Broadband Communities

MAY-JUN 2013

BROADBAND COMMUNITIES is the leading source of information on digital and broadband technologies for buildings and communities. Our editorial aims to accelerate the deployment of Fiber-To-The-Home and Fiber-To-The-Premises.

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Page 28 of 100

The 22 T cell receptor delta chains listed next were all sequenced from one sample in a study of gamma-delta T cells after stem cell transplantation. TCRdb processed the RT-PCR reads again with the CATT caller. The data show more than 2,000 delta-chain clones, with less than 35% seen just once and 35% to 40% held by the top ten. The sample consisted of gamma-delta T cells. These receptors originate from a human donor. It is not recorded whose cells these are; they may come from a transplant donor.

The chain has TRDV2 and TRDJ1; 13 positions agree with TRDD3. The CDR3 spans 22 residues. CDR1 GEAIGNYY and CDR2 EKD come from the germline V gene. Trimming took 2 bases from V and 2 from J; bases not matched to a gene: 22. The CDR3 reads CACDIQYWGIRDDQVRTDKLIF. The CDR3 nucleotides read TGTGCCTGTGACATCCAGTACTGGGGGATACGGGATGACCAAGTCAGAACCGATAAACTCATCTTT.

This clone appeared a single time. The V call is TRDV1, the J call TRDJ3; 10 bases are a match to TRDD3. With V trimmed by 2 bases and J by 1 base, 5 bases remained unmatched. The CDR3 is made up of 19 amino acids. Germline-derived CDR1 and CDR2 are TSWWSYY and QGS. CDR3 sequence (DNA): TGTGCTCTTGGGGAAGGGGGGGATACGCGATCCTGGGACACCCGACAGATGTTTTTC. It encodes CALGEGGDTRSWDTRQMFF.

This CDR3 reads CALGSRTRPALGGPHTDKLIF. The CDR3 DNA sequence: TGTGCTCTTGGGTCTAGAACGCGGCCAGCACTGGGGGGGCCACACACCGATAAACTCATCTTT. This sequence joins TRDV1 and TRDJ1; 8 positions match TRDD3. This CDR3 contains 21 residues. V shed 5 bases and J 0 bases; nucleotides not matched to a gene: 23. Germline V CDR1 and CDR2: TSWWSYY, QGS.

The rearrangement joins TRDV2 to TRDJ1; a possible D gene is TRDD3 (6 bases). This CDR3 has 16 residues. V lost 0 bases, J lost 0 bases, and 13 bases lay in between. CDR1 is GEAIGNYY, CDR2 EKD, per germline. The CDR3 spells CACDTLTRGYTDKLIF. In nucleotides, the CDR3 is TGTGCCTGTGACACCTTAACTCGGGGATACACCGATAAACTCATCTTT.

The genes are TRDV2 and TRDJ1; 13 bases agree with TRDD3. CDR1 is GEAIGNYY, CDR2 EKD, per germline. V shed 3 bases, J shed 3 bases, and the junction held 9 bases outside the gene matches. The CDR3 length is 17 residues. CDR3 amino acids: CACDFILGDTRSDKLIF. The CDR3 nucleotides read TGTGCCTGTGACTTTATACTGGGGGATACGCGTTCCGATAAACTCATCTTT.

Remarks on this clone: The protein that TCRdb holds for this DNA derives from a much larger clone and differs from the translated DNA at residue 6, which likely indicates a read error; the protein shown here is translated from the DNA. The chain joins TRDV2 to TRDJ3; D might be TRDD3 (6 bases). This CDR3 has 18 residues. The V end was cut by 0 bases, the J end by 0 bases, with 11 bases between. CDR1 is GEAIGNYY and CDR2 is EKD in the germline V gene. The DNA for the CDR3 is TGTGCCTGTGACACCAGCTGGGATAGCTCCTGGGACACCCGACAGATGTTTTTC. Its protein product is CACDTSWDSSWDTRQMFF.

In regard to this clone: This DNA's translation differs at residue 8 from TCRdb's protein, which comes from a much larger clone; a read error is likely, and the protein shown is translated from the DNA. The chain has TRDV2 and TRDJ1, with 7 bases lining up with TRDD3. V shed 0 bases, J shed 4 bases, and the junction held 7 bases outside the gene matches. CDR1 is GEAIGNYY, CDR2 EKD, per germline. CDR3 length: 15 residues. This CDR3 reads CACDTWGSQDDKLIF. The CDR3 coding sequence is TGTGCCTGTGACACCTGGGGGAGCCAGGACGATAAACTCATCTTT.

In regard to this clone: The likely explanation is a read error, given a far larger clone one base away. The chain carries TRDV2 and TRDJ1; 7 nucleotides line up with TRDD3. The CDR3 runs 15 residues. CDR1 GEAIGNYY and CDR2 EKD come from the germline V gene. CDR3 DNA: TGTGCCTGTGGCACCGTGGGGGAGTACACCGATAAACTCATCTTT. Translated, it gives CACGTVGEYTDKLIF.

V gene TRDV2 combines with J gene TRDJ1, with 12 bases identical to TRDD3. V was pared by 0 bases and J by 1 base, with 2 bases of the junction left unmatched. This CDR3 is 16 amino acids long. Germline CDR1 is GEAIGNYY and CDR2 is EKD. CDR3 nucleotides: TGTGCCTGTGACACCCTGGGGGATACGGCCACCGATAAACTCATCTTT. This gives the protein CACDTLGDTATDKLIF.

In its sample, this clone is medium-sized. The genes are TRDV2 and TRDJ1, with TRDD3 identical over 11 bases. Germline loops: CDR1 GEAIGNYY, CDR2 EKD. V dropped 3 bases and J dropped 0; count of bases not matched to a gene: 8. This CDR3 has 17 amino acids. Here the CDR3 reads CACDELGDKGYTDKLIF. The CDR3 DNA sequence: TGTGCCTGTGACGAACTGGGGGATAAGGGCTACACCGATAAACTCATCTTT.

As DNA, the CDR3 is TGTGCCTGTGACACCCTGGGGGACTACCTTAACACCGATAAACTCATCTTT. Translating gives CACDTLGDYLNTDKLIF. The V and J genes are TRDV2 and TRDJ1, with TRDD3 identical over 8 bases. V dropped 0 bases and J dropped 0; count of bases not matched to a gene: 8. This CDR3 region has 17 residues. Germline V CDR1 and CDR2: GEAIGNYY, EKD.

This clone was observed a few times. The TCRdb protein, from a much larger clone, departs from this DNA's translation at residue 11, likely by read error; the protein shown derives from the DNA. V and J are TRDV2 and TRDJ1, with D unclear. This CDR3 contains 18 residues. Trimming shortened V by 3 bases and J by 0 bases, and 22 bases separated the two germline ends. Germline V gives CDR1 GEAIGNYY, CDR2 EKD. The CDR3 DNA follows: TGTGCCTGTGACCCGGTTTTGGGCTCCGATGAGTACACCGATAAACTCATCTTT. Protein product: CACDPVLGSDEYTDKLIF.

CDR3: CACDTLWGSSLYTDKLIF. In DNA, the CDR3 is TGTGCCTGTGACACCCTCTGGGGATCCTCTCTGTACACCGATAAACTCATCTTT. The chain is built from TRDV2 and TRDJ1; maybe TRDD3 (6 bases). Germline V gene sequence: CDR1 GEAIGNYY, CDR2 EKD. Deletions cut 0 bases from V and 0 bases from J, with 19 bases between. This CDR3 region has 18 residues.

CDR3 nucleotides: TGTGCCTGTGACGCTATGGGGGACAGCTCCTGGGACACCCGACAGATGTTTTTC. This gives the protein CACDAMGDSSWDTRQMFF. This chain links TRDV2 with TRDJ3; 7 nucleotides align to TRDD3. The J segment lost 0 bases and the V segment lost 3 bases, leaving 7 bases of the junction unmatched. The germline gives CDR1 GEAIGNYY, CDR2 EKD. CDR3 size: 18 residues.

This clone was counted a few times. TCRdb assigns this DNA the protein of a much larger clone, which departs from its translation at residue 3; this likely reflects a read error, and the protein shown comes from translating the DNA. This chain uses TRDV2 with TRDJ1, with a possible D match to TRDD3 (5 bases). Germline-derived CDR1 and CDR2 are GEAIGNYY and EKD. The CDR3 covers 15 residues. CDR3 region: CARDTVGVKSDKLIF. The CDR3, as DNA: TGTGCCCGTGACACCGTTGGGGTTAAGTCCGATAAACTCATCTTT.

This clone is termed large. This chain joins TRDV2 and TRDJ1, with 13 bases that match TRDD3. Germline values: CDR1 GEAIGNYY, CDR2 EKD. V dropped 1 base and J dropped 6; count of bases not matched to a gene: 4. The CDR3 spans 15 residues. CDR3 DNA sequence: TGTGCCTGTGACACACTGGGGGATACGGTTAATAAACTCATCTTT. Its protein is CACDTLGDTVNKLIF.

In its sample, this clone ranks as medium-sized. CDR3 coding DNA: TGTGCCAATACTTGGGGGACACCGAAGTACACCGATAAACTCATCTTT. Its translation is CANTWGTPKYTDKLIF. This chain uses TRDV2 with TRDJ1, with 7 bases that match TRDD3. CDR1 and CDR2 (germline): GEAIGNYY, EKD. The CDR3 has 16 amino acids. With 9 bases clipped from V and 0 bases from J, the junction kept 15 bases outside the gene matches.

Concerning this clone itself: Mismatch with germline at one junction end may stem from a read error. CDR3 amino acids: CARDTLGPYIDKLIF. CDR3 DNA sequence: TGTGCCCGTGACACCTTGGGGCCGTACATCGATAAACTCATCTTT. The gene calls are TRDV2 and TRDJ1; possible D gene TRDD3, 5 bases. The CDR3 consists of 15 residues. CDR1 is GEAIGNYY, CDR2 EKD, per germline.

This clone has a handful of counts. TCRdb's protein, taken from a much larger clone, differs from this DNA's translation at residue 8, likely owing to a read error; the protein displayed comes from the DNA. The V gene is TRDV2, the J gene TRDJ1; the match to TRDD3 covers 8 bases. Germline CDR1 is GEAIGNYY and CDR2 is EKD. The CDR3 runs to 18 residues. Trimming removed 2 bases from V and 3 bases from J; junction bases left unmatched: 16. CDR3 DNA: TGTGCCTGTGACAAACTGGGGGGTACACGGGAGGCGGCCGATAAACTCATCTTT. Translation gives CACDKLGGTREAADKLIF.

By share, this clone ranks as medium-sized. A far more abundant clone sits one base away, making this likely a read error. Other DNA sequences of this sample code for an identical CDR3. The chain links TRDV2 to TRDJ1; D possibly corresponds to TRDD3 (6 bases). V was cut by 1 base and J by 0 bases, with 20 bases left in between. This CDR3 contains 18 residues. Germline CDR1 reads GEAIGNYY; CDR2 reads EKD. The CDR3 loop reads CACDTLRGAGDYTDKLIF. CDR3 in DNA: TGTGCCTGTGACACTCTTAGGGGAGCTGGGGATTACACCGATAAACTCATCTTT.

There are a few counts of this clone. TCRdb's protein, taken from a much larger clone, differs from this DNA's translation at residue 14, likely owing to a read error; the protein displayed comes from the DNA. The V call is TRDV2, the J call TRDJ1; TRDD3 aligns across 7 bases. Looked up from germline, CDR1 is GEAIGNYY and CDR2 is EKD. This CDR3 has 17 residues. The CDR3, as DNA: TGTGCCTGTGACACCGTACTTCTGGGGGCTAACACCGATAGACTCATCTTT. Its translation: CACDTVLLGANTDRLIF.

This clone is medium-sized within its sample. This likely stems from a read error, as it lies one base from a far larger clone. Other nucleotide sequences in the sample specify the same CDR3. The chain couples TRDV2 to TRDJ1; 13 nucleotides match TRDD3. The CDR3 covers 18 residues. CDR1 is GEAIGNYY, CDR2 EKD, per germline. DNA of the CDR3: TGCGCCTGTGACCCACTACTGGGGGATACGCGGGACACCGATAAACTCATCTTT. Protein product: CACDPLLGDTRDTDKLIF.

COMMUNITY BROADBAND Number of Municipal FTTP Networks Climbs to 135 More cities – including larger cities – are building fber to homes and businesses. Even more are considering the feasibility of doing so. By Masha Zager / Broadband Communities B Communities' count of public and public private fiber-to-thepremises networks now stands at 135, a 15 percent increase from 2012. Te additions to the list include several new projects and a few older projects missed in earlier counts. One network on the list, iProvo, which was built by the Provo, Utah, city government, is about to be privatized for a second time; Google has agreed to purchase it later this year. (See the Q&A with Provo Mayor John Curtis on p. 40 for more details.) Many of these fber networks continue to expand or to add new types of customers and services. Often, a network begins in one community and expands by popular demand into neighboring communities, though in some cases, expansions requested by residents have been quashed by state legislatures. In addition, the number of new projects being planned appears to be higher than ever, with an announcement nearly every week that a community is considering deploying fber or has commissioned a feasibility study. (Of course, not every feasibility study results in a network deployment; see, for example, "Can FTTP Work in Palo Alto?" on p. 46.) roadband DIFFERENT APPROAChES As pointed out in prior years, there is no single model for public broadband. Each project takes a slightly diferent approach, depending on the 22 | BROADBAND COMMUNITIES | legal and political landscape, the availability of fnancing, the interest of potential partners, and the skills and assets possessed by public agencies. Communities have many options and should explore as many as possible before committing to a plan or deciding that public broadband is not for them. Political opposition to municipal broadband often constrains cities' options. State legislatures impose some constraints; in other cases, opposition comes from within a community. Because the pendulum of public opinion shifts constantly, a broadband project that proves legally or politically impossible one year may become feasible a few years later, even in a conservative community. In several cases, city leaders and broadband activists have succeeded in changing public opinion by educating citizens about the economic and social benefts of highspeed broadband. Some states now actively support municipal broadband projects. For example, in Illinois, Gov. Pat Quinn launched a competition that will award up to $4 million in funding to ultrahigh-speed broadband deployment projects as part of the Illinois Jobs Now! economic development program. Several awards have already been made. In New York, the Connect NY broadband grants are helping extend high-speed Internet services to unserved communities; some of its projects involve city or county governments as partners. | May/June 2013

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